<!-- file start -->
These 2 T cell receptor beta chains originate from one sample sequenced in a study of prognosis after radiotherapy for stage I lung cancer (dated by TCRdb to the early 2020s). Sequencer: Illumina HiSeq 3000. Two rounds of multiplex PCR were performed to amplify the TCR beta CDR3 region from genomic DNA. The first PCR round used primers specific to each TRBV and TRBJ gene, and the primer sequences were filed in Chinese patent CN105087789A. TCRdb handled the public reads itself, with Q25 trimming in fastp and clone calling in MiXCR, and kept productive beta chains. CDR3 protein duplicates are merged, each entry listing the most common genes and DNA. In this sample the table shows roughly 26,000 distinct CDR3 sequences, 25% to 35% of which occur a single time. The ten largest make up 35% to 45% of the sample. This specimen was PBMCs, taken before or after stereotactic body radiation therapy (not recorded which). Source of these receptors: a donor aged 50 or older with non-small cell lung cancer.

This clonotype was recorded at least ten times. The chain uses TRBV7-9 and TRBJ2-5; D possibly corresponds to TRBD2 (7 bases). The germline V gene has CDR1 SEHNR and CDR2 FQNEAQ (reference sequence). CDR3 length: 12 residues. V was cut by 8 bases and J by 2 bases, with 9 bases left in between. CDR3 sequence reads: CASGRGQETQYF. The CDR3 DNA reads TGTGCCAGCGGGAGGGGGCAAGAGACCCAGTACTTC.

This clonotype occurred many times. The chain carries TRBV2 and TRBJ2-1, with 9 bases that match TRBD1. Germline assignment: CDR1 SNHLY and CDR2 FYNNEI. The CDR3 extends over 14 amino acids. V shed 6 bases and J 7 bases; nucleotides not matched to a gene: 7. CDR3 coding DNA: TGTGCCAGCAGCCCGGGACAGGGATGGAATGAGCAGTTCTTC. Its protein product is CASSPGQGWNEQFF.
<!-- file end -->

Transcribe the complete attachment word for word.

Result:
These 2 T cell receptor beta chains originate from one sample sequenced in a study of prognosis after radiotherapy for stage I lung cancer (dated by TCRdb to the early 2020s). Sequencer: Illumina HiSeq 3000. Two rounds of multiplex PCR were performed to amplify the TCR beta CDR3 region from genomic DNA. The first PCR round used primers specific to each TRBV and TRBJ gene, and the primer sequences were filed in Chinese patent CN105087789A. TCRdb handled the public reads itself, with Q25 trimming in fastp and clone calling in MiXCR, and kept productive beta chains. CDR3 protein duplicates are merged, each entry listing the most common genes and DNA. In this sample the table shows roughly 26,000 distinct CDR3 sequences, 25% to 35% of which occur a single time. The ten largest make up 35% to 45% of the sample. This specimen was PBMCs, taken before or after stereotactic body radiation therapy (not recorded which). Source of these receptors: a donor aged 50 or older with non-small cell lung cancer.

This clonotype was recorded at least ten times. The chain uses TRBV7-9 and TRBJ2-5; D possibly corresponds to TRBD2 (7 bases). The germline V gene has CDR1 SEHNR and CDR2 FQNEAQ (reference sequence). CDR3 length: 12 residues. V was cut by 8 bases and J by 2 bases, with 9 bases left in between. CDR3 sequence reads: CASGRGQETQYF. The CDR3 DNA reads TGTGCCAGCGGGAGGGGGCAAGAGACCCAGTACTTC.

This clonotype occurred many times. The chain carries TRBV2 and TRBJ2-1, with 9 bases that match TRBD1. Germline assignment: CDR1 SNHLY and CDR2 FYNNEI. The CDR3 extends over 14 amino acids. V shed 6 bases and J 7 bases; nucleotides not matched to a gene: 7. CDR3 coding DNA: TGTGCCAGCAGCCCGGGACAGGGATGGAATGAGCAGTTCTTC. Its protein product is CASSPGQGWNEQFF.